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Sea level rise, subsidence and hurricanes… Oh my!!!

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89 thoughts on “Sea level rise, subsidence and hurricanes… Oh my!!!

  1. The green fund-raising efforts called “news” rarely mentions subsidence, as melting glaciers are so much scarier.

  2. Excellent article, except that I don’t think it’s groundwater withdrawal which is causing the subsidence. It’s because most of Galveston Island is built on silt which was pumped out of the harbor.

    • Great video! Galveston is one of our favorite places to visit. My wife and I were married in a historic church in Galveston… St. Joseph’s was built in 1860 and survived the 1900 hurricane.

    • … most of Galveston Island is built on silt which was pumped out of the harbor …

      It kind of reminds me of Seattle. There they filled in around the buildings to raise the street level by as much as two stories. The resulting tunnels have become a tourist attraction. link Seattle was originally built in a location that was too low but there is some subsidence where they built on sawdust fill.
      Nobody is predicting a worst case sea level rise of more than a meter by 2100. link Seattle has demonstrated that cities can deal with much more than that.

    • Only the buildings in the city of Galveston were raised. This was in response to the 1900 hurricane whose storm surge went over the island. The tidal gauge stations are not in the city but in the harbor and should not be affected.
      As a person who lived in the Houston/Galveston area from 1979 to 1997, I believe the areas south of Houston switched their water source from well-water to lake water in the early 1990s in response to the threats posed by subsidence. If well-water is a major factor in subsidence then it is not apparent on the map above. As an example, I find it interesting that the greatest subsidence is located in the most industrialized portion of Houston, the Houston ship channel. It sure looks like land use and subsidence has a far greater effect on coastal flooding than rising sea levels from global warming.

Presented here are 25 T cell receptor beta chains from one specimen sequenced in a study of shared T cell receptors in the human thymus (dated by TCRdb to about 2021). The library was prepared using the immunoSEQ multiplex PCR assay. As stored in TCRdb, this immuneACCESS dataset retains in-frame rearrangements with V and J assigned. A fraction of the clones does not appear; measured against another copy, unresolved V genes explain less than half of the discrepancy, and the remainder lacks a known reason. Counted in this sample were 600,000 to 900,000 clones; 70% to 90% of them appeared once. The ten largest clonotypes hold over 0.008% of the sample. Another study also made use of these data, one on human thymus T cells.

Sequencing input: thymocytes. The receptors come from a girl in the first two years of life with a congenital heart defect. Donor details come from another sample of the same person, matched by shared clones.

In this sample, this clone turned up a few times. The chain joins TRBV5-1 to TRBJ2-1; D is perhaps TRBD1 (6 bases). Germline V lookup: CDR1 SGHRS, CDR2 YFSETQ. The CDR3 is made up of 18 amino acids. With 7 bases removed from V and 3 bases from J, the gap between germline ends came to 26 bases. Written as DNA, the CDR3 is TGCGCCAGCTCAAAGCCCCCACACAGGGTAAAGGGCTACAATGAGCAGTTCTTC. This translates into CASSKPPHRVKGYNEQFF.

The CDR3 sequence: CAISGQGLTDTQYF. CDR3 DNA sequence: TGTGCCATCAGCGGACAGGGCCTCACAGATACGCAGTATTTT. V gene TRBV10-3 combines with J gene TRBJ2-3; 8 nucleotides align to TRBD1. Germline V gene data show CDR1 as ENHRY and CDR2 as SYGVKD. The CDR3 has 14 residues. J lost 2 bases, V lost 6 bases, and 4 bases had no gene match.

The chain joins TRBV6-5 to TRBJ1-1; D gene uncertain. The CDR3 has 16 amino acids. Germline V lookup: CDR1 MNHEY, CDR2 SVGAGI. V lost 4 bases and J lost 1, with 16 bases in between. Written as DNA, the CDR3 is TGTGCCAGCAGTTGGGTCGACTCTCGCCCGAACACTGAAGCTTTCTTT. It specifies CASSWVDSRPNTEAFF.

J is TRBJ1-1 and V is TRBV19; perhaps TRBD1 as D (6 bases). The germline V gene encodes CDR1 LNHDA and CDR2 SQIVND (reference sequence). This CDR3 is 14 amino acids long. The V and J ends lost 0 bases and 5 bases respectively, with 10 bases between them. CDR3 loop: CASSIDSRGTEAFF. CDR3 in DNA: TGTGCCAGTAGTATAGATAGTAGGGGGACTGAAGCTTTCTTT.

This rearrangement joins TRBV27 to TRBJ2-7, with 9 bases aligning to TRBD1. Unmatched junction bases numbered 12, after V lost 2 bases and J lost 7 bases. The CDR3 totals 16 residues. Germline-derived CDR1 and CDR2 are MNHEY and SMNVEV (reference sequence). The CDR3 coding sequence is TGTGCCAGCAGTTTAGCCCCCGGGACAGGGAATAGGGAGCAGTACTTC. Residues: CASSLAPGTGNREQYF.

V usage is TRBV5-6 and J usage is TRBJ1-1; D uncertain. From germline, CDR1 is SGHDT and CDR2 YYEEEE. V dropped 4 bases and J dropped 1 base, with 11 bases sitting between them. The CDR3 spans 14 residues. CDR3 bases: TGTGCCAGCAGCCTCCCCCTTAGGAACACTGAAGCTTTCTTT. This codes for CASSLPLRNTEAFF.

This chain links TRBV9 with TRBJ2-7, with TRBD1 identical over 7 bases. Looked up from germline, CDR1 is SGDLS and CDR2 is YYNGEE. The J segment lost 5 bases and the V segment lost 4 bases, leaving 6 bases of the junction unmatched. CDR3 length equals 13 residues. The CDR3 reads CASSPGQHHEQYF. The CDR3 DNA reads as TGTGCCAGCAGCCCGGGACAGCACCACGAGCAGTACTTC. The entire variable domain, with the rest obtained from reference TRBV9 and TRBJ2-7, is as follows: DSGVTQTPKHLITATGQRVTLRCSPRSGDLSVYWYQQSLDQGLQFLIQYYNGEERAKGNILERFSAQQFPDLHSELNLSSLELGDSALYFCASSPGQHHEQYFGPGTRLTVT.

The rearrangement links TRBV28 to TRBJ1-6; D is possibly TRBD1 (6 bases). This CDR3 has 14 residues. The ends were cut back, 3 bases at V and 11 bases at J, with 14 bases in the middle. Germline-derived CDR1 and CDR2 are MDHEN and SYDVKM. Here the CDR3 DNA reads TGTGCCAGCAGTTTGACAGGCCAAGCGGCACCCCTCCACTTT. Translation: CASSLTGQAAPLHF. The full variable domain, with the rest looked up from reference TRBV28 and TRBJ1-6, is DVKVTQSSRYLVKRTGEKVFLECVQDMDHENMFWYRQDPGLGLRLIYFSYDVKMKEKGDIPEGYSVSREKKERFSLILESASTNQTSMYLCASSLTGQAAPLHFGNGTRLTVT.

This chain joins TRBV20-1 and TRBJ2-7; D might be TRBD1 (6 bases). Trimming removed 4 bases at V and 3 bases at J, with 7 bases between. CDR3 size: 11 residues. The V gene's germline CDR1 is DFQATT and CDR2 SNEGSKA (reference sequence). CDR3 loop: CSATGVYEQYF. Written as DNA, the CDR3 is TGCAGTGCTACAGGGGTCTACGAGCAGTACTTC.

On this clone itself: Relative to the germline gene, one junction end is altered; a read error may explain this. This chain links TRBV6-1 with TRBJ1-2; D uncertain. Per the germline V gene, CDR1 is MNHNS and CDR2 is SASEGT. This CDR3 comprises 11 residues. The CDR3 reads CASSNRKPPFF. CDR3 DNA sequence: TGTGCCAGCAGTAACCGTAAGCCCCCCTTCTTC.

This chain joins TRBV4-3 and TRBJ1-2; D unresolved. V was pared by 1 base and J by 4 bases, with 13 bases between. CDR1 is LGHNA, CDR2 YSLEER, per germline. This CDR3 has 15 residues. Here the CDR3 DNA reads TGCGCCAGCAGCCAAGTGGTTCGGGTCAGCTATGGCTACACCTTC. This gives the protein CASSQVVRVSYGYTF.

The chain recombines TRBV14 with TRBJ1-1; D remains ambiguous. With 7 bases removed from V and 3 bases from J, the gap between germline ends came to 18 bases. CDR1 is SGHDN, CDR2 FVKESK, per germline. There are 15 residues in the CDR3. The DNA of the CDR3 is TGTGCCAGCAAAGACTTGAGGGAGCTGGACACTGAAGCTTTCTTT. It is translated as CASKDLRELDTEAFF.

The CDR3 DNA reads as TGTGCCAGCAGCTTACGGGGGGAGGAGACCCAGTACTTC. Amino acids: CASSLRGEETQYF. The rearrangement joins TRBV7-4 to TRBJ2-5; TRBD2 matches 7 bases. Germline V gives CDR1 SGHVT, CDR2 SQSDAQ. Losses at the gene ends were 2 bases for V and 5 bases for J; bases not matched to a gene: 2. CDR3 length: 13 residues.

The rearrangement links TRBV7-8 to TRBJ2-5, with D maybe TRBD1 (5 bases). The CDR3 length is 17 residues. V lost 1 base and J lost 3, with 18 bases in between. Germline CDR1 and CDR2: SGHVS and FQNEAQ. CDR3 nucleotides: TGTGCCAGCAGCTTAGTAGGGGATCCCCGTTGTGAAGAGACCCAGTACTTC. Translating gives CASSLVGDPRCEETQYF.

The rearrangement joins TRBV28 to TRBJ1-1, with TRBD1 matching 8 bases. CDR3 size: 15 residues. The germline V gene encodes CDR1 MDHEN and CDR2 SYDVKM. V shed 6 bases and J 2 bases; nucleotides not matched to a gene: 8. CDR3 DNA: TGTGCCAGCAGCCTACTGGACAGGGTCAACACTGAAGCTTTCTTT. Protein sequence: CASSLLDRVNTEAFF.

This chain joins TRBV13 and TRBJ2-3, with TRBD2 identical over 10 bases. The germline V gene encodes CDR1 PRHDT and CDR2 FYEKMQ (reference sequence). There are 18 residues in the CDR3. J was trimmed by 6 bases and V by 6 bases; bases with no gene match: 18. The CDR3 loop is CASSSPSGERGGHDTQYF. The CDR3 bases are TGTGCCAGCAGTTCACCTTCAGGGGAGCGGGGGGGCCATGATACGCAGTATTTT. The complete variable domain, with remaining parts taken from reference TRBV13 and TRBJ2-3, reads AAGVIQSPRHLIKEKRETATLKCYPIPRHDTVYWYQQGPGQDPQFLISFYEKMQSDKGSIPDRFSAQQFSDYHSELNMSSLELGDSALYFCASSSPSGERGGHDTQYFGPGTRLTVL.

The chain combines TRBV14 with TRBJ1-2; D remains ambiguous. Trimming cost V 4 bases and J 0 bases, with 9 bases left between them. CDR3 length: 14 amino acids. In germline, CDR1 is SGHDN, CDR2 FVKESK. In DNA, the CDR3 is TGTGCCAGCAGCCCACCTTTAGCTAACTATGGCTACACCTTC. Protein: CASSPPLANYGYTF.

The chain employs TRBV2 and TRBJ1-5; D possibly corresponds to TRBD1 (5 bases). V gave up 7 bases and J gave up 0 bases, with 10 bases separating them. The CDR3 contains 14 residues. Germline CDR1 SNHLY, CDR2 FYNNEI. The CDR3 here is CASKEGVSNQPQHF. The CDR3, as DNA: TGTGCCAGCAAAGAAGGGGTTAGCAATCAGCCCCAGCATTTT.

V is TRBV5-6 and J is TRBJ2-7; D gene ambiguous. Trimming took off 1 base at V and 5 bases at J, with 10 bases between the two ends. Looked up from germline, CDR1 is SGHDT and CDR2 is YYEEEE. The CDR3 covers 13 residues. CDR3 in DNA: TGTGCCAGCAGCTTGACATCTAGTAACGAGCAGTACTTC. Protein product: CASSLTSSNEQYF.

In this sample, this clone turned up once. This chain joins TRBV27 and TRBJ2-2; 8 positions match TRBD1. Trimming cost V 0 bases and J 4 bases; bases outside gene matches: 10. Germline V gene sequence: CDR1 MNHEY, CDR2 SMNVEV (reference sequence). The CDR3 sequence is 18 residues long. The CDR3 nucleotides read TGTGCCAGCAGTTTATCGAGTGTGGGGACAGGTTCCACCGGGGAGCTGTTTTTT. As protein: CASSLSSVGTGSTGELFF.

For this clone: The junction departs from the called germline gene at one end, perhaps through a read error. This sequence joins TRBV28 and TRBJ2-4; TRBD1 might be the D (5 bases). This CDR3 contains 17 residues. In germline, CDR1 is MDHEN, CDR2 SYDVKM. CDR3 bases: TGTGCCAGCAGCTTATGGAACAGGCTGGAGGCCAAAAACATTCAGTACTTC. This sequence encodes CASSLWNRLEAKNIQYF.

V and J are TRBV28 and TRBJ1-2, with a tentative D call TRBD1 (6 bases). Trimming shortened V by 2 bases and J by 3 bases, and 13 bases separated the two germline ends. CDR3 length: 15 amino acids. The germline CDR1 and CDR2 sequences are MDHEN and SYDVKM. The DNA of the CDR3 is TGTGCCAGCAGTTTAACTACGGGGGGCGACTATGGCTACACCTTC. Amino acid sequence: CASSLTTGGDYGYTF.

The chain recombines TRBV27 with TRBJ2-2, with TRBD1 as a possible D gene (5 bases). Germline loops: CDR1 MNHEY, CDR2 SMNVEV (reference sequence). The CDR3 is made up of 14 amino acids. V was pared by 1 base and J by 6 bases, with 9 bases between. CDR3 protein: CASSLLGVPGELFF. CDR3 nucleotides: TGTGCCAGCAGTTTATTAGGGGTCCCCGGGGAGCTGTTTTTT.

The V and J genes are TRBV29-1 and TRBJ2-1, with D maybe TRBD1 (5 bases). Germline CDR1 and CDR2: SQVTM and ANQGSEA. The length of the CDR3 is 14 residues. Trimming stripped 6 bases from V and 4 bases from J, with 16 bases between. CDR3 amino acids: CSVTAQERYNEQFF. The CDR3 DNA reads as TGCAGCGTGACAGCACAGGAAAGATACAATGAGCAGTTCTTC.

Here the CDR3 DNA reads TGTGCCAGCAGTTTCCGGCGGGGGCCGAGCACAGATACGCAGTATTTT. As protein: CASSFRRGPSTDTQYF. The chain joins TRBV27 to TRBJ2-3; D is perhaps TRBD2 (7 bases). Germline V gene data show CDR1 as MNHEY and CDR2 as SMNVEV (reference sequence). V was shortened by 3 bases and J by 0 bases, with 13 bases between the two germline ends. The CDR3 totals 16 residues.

• Water isn’t just pumped for drinking. The petrochemical facilities pumped a great deal for use in their processes, hence the correlation of subsidence with the industrialized areas along the ship channel.

  3. David,
    I don’t see the colors for sea level trends on Figure 4 — and I’m not even wearing my eclipse glasses, yet.

    • That’s because the gray area of the subsidence map is covering up most of the two orange “up” arrows. You can see the tip of one of the arrows just above Pelican Island. PowerPoint only allows me to render one color transparent. I opted for white. There is a yellow “up” arrow visible to the northeast at Sabine Pass.

  4. Alternatively
    This graph shows four apparently ‘co-related’ variables
    https://i1.wp.com/www.vukcevic.talktalk.net/SeaLevel.gif?zoom=2
    Most of the north American continent is subject to postglacial uplift. The uplift extends to the northern portion of the North American tectonic plate, which btw. covers about 50% of the Arctic Ocean.
    https://upload.wikimedia.org/wikipedia/commons/thumb/d/d6/NorthAmericanPlate.png/420px-NorthAmericanPlate.png
    If the Arctic Oceans floor is rising (Hudson Bay area has risen about 2m, yes two meters, in the last hundred years) then all that water has to go somewhere else. About 30% of the long term gravity anomaly in the N. Canada is a directly associated with post-glacial uplift, which in turn is reflected in the short term (on dacadal scale) of the local magnetic variability .
    It could be postulated that the local magnetic change is a good metric for the uplift variability, and consequently the sea level rise.

  5. You know if your fill a bathtub halfway, mark the level on all 4 sides, add more water, mark the level on all 4 sides, drain the water, then measure the 4 level deltas you will find that they are never equal to each other.